Goodbye Eliot, Hello Mark Porter

The April resignation of Eliot Horowitz, MongoDB's CTO and co-founder created a temporary but significant dip in the MongoDB share price.  

It's not hard to see why. Since the very inception of MongoDB, Eliot has been a consistent and articulate owner of the MongoDB technical vision and the apparent creative force behind MongoDB's architecture and feature set.

In my opinion, Eliot's vision and connection with developers more than any other factor led to MongoDB's success. MongoDB emerged during the explosion of NoSQL solutions around 2008/2009. Some of these solutions—Cassandra and HBase, for instance—initially offered superior architectures or competitive features sets compared to Mongo. However, what set MongoDB apart from the very beginning was its laser focus on making developers' lives easier. Developers could easily find drivers, utilities, example code, and free courseware at while competing products often attempted an enterprise play as they left developers to figure it out for themselves.

Eliot's vision was never to create the most sophisticated technological solutions—he consistently focused on pragmatically solving real-world developer problems. He also was completely willing to take things that had worked from relational technology and replicate them in MongoDB.

Eliot left MongoDB at an interesting time. In terms of market opportunity, MongoDB seems perfectly positioned to ride an increasing momentum toward cloud databases and continues to be the default choice for new web-based development. However, I do get a bit of a "what next" vibe from the company—the technology appears to have hit a plateau of usability and it's not clear what the next few major releases will contain.

In appointing replacement CTO Mark Porter, MongoDB has chosen someone with a high degree of "geek cred" that will hopefully satisfy developers who want to hear from someone who can speak their language. However, he also brings experience from the enterprise database and cloud world that will undoubtedly be useful.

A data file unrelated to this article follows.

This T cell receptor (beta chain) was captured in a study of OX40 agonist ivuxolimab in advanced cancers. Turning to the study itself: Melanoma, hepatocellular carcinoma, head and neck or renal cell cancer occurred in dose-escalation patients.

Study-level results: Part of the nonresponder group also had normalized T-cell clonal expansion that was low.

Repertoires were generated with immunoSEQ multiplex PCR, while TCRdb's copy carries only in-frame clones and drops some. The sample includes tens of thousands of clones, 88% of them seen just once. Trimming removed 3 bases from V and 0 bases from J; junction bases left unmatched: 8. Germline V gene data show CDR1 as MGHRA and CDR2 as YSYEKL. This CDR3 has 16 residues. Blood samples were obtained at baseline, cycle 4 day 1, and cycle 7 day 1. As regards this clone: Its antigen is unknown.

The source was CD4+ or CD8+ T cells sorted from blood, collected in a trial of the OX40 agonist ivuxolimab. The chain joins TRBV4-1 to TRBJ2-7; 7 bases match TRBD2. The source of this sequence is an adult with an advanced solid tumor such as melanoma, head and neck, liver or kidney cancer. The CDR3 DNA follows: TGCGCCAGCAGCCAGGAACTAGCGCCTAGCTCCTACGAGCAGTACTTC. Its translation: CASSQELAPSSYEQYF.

Mark Porter has a long history in database companies, having worked in Oracle server engineering for more than 3 years as the head of the Amazon RDS business. In his youth, he also worked at NASA and Caltech.   

Similar to many of us who experienced the rise and rise of relational databases through the 1980s, 1990s, and beyond, Mark Porter seems to have a genuine enthusiasm for the greater simplicity and productivity provided by systems such as MongoDB. In his introductory blog post, he discussed how the mismatch between the world of developers and the database led to ORM (object relational mapping) frameworks that created absurdly convoluted database schemas and application code.

He says—and I agree—that while the relational model is probably the most "correct" representation of data, it's often not the best tool for getting the job done.

It's too early to see what if any impact he will have on the direction of MongoDB. Arguably, MongoDB only needs to continue with a "steady as she goes" strategy to maintain growth. I would argue that it's sufficient for MongoDB to keep developers happy and continue to perfect their cloud-based Atlas database service.

However, it's also true that if MongoDB aspires to displace the relational database heavyweights—Oracle and SQL Server—it will need to bridge a considerable technology gap. There's also a sense that a new breed of SQL-based technologies—CockroachDB, for instance—are rising stars in the database landscape and could threaten MongoDB’s position. Crafting a technology strategy to navigate these challenges will depend largely upon Mark Porter's leadership.